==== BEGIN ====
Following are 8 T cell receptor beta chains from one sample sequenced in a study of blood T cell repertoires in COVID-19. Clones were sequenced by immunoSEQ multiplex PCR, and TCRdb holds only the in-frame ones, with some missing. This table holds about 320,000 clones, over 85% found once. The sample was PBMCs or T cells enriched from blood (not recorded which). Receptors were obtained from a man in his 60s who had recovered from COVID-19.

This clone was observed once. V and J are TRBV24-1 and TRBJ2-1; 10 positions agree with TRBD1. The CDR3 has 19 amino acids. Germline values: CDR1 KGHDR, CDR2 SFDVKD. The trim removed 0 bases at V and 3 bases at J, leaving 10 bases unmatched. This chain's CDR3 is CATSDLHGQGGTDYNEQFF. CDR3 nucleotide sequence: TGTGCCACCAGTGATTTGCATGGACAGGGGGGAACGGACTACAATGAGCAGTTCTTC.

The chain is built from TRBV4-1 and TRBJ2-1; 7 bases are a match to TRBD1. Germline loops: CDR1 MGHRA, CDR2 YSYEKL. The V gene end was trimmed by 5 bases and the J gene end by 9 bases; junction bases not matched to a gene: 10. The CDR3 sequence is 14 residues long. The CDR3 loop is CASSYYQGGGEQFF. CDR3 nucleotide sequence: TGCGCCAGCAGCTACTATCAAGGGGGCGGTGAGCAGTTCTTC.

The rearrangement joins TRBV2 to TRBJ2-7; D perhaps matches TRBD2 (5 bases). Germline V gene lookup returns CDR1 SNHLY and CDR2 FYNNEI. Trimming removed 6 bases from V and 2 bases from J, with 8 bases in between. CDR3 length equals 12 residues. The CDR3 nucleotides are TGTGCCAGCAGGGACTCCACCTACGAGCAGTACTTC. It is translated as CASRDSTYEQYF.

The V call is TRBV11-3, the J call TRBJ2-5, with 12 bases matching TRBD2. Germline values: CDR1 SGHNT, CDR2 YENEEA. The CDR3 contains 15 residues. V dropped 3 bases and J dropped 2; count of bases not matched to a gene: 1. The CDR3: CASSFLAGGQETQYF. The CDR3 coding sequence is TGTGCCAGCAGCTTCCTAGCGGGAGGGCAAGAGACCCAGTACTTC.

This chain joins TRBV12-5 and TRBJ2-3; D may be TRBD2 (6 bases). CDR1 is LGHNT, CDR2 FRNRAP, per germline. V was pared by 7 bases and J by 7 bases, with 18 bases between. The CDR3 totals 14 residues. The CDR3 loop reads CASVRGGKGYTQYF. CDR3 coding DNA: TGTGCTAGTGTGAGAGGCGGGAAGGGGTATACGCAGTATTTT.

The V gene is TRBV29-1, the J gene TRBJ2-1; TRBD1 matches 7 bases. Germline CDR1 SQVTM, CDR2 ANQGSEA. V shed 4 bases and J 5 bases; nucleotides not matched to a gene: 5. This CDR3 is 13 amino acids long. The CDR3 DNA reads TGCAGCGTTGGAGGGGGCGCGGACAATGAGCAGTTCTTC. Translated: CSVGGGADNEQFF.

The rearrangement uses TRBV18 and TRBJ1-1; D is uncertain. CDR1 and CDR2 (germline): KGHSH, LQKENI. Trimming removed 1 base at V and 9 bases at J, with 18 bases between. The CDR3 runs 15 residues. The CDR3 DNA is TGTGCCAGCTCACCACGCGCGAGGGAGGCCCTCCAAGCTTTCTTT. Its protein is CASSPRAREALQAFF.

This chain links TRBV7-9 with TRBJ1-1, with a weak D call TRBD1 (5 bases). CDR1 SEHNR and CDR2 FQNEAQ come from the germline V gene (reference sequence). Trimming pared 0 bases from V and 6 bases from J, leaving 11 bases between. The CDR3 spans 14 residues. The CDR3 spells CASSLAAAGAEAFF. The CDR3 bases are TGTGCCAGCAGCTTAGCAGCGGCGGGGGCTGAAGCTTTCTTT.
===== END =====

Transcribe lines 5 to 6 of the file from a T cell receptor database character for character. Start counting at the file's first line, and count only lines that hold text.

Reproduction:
The V call is TRBV11-3, the J call TRBJ2-5, with 12 bases matching TRBD2. Germline values: CDR1 SGHNT, CDR2 YENEEA. The CDR3 contains 15 residues. V dropped 3 bases and J dropped 2; count of bases not matched to a gene: 1. The CDR3: CASSFLAGGQETQYF. The CDR3 coding sequence is TGTGCCAGCAGCTTCCTAGCGGGAGGGCAAGAGACCCAGTACTTC.

This chain joins TRBV12-5 and TRBJ2-3; D may be TRBD2 (6 bases). CDR1 is LGHNT, CDR2 FRNRAP, per germline. V was pared by 7 bases and J by 7 bases, with 18 bases between. The CDR3 totals 14 residues. The CDR3 loop reads CASVRGGKGYTQYF. CDR3 coding DNA: TGTGCTAGTGTGAGAGGCGGGAAGGGGTATACGCAGTATTTT.